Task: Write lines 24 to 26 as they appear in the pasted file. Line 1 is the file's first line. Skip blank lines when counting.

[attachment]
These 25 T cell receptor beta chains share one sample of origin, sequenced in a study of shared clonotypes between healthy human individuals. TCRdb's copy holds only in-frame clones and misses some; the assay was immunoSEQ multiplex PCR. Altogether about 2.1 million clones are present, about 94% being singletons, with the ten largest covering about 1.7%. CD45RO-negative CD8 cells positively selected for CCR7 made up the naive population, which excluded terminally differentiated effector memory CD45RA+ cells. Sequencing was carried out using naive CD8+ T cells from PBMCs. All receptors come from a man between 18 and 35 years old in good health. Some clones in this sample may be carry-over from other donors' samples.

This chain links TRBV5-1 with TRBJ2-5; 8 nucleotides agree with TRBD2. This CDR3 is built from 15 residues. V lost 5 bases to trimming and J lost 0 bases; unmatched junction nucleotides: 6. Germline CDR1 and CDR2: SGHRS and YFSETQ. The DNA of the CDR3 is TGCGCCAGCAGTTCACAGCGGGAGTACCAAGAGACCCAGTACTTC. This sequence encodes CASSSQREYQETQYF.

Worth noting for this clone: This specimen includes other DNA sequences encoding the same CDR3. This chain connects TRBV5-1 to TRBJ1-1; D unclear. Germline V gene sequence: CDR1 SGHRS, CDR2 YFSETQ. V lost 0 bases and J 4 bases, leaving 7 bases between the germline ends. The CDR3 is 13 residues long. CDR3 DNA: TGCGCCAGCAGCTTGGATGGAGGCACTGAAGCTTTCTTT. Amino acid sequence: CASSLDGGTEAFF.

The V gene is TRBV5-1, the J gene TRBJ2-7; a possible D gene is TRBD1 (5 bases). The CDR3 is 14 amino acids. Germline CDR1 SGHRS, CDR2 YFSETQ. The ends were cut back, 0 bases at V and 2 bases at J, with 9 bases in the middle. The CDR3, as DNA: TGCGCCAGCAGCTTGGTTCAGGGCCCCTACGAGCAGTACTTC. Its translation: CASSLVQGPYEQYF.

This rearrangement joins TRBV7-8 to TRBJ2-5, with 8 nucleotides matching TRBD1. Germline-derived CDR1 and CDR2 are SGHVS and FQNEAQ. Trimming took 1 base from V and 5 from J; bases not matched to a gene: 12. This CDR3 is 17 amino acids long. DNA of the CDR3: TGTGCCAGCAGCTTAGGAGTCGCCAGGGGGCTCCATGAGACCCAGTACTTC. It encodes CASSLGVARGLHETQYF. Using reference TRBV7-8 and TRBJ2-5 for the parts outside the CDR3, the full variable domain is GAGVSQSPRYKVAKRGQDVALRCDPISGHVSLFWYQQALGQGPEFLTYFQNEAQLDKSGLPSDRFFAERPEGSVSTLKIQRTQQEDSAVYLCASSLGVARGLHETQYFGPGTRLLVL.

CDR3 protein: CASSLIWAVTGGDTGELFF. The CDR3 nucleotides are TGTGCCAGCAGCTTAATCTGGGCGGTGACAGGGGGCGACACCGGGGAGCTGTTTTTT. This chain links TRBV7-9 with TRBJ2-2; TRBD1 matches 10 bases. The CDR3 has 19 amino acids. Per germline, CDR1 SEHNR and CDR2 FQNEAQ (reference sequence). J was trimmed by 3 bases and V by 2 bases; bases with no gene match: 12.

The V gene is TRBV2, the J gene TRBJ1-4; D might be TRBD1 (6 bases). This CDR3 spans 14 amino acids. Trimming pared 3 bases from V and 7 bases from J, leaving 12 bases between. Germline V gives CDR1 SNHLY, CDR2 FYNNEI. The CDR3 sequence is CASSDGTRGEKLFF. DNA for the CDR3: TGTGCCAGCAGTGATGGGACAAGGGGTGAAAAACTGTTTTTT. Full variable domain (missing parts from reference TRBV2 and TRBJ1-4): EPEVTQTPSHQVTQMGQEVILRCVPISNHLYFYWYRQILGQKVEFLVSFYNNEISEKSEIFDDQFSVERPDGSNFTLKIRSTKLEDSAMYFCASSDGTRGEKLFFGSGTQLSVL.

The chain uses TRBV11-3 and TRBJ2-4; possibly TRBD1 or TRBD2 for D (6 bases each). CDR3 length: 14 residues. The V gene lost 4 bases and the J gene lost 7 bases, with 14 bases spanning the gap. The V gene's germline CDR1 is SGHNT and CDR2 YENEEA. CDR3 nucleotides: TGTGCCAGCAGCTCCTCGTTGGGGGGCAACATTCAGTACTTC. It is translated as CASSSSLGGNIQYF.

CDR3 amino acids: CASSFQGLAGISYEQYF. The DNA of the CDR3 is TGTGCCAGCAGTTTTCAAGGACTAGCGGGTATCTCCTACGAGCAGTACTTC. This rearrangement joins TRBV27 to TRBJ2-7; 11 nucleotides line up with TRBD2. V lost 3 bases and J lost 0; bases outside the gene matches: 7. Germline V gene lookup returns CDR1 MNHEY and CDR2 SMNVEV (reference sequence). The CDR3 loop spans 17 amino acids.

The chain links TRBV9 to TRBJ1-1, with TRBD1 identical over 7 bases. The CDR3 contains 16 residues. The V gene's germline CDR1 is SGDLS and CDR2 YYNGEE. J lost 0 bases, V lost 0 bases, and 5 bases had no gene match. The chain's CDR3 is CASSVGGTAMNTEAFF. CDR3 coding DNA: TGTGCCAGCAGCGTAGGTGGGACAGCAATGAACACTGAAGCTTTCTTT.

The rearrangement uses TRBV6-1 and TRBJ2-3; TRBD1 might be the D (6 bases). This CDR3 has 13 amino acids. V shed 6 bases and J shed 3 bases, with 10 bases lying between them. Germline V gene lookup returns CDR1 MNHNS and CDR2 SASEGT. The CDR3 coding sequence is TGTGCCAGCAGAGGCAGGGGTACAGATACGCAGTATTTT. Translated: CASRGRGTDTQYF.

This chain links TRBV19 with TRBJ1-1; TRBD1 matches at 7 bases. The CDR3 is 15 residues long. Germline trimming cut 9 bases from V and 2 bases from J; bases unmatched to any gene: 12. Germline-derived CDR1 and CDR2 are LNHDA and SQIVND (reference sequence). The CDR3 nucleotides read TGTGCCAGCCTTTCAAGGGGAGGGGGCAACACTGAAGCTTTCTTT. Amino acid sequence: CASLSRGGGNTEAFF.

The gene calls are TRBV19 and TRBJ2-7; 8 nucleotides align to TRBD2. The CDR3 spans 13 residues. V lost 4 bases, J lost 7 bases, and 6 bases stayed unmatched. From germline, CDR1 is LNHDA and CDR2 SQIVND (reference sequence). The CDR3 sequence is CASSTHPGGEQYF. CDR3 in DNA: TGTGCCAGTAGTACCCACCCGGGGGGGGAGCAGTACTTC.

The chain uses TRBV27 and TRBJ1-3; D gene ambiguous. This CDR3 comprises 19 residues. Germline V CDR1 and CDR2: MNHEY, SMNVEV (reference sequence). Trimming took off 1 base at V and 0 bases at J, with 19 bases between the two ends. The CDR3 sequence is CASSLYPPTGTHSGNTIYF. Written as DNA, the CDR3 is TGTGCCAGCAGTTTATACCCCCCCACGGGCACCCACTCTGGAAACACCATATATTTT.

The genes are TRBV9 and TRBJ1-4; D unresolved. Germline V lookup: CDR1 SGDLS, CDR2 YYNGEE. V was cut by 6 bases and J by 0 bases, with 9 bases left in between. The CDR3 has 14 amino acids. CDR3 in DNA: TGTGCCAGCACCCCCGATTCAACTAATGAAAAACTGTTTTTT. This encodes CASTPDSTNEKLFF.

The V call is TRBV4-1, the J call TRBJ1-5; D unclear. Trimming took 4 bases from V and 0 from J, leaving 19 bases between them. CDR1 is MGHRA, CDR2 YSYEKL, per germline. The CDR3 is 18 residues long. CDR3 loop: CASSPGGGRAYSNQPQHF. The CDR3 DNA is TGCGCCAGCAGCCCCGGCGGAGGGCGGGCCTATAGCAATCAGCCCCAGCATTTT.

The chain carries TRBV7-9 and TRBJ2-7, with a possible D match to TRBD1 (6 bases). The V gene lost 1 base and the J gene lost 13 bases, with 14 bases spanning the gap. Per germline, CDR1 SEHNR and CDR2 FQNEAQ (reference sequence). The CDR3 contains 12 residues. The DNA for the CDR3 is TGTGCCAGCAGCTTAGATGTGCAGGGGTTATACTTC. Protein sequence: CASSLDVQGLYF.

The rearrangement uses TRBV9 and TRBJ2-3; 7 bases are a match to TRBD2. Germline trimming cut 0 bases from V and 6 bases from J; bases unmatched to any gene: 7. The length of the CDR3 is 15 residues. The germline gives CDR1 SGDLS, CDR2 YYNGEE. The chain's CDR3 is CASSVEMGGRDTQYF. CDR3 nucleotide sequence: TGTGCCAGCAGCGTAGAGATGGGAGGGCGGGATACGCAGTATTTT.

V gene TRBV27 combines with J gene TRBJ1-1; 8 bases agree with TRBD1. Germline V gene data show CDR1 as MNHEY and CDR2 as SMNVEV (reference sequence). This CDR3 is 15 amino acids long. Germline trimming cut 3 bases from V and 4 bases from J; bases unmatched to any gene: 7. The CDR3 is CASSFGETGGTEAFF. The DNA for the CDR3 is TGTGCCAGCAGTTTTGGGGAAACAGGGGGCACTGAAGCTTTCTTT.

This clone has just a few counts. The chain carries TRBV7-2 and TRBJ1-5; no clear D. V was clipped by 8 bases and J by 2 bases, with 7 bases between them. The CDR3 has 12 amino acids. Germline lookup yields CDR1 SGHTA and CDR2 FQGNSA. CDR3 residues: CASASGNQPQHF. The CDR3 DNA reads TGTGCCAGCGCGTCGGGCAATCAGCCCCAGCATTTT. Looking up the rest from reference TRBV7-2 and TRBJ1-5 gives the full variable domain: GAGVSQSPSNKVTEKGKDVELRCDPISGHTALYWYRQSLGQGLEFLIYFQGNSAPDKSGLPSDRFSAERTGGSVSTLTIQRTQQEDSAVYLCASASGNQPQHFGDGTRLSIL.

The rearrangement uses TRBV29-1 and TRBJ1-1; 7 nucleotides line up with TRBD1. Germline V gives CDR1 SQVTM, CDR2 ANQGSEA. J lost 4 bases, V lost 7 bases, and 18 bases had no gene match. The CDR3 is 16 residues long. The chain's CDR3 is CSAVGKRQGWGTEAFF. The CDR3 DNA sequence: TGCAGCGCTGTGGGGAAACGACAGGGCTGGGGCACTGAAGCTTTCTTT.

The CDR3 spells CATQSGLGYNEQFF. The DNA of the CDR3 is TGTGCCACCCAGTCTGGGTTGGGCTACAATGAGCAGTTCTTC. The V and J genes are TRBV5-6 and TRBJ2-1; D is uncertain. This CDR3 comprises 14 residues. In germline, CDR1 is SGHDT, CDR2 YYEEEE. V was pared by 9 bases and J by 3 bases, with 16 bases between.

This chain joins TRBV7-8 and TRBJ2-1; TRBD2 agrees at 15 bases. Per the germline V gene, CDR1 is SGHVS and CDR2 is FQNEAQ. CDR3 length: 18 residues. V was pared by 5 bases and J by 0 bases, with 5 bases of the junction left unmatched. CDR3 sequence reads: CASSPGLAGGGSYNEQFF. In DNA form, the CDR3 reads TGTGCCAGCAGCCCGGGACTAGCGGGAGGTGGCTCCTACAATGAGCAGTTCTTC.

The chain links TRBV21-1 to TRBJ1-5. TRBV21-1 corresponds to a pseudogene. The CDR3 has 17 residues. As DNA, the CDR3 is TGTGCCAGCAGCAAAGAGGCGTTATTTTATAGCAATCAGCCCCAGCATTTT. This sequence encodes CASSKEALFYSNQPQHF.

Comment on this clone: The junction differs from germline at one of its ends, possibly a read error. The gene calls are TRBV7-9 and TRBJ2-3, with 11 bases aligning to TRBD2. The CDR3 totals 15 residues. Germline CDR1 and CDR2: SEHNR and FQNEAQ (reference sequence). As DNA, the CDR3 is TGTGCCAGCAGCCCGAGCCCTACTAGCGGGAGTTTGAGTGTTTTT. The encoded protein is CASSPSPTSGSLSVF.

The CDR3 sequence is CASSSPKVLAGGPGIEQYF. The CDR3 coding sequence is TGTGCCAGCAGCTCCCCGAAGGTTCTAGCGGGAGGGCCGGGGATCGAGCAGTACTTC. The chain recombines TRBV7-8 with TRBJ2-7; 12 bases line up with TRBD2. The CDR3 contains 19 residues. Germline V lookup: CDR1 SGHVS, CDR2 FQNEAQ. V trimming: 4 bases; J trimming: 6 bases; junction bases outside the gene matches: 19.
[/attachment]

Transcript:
The chain links TRBV21-1 to TRBJ1-5. TRBV21-1 corresponds to a pseudogene. The CDR3 has 17 residues. As DNA, the CDR3 is TGTGCCAGCAGCAAAGAGGCGTTATTTTATAGCAATCAGCCCCAGCATTTT. This sequence encodes CASSKEALFYSNQPQHF.

Comment on this clone: The junction differs from germline at one of its ends, possibly a read error. The gene calls are TRBV7-9 and TRBJ2-3, with 11 bases aligning to TRBD2. The CDR3 totals 15 residues. Germline CDR1 and CDR2: SEHNR and FQNEAQ (reference sequence). As DNA, the CDR3 is TGTGCCAGCAGCCCGAGCCCTACTAGCGGGAGTTTGAGTGTTTTT. The encoded protein is CASSPSPTSGSLSVF.

The CDR3 sequence is CASSSPKVLAGGPGIEQYF. The CDR3 coding sequence is TGTGCCAGCAGCTCCCCGAAGGTTCTAGCGGGAGGGCCGGGGATCGAGCAGTACTTC. The chain recombines TRBV7-8 with TRBJ2-7; 12 bases line up with TRBD2. The CDR3 contains 19 residues. Germline V lookup: CDR1 SGHVS, CDR2 FQNEAQ. V trimming: 4 bases; J trimming: 6 bases; junction bases outside the gene matches: 19.